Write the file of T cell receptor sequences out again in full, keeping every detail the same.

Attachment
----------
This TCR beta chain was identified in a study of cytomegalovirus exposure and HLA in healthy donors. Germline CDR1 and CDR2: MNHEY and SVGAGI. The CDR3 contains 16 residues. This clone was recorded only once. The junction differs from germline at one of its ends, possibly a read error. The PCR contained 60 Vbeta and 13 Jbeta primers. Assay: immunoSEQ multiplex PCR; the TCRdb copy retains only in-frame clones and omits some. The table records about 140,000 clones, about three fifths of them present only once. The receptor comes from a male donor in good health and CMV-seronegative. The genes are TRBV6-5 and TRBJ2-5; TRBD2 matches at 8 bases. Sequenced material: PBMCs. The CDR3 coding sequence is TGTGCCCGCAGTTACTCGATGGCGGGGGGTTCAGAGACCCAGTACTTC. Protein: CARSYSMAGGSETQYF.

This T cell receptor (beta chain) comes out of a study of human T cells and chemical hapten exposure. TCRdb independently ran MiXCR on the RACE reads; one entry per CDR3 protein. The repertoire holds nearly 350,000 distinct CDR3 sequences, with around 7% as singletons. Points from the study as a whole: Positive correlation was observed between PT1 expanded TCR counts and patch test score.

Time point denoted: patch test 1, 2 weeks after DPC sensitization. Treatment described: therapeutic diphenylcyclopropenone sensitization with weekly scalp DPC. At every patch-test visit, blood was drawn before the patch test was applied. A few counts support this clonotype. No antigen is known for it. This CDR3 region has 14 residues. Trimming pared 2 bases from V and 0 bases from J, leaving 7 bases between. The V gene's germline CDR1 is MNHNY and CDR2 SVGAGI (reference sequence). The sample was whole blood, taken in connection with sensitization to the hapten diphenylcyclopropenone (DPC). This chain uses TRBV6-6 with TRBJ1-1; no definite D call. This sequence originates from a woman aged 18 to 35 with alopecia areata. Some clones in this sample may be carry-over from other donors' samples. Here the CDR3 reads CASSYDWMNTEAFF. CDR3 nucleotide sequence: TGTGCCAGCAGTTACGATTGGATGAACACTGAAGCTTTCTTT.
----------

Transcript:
This TCR beta chain was identified in a study of cytomegalovirus exposure and HLA in healthy donors. Germline CDR1 and CDR2: MNHEY and SVGAGI. The CDR3 contains 16 residues. This clone was recorded only once. The junction differs from germline at one of its ends, possibly a read error. The PCR contained 60 Vbeta and 13 Jbeta primers. Assay: immunoSEQ multiplex PCR; the TCRdb copy retains only in-frame clones and omits some. The table records about 140,000 clones, about three fifths of them present only once. The receptor comes from a male donor in good health and CMV-seronegative. The genes are TRBV6-5 and TRBJ2-5; TRBD2 matches at 8 bases. Sequenced material: PBMCs. The CDR3 coding sequence is TGTGCCCGCAGTTACTCGATGGCGGGGGGTTCAGAGACCCAGTACTTC. Protein: CARSYSMAGGSETQYF.

This T cell receptor (beta chain) comes out of a study of human T cells and chemical hapten exposure. TCRdb independently ran MiXCR on the RACE reads; one entry per CDR3 protein. The repertoire holds nearly 350,000 distinct CDR3 sequences, with around 7% as singletons. Points from the study as a whole: Positive correlation was observed between PT1 expanded TCR counts and patch test score.

Time point denoted: patch test 1, 2 weeks after DPC sensitization. Treatment described: therapeutic diphenylcyclopropenone sensitization with weekly scalp DPC. At every patch-test visit, blood was drawn before the patch test was applied. A few counts support this clonotype. No antigen is known for it. This CDR3 region has 14 residues. Trimming pared 2 bases from V and 0 bases from J, leaving 7 bases between. The V gene's germline CDR1 is MNHNY and CDR2 SVGAGI (reference sequence). The sample was whole blood, taken in connection with sensitization to the hapten diphenylcyclopropenone (DPC). This chain uses TRBV6-6 with TRBJ1-1; no definite D call. This sequence originates from a woman aged 18 to 35 with alopecia areata. Some clones in this sample may be carry-over from other donors' samples. Here the CDR3 reads CASSYDWMNTEAFF. CDR3 nucleotide sequence: TGTGCCAGCAGTTACGATTGGATGAACACTGAAGCTTTCTTT.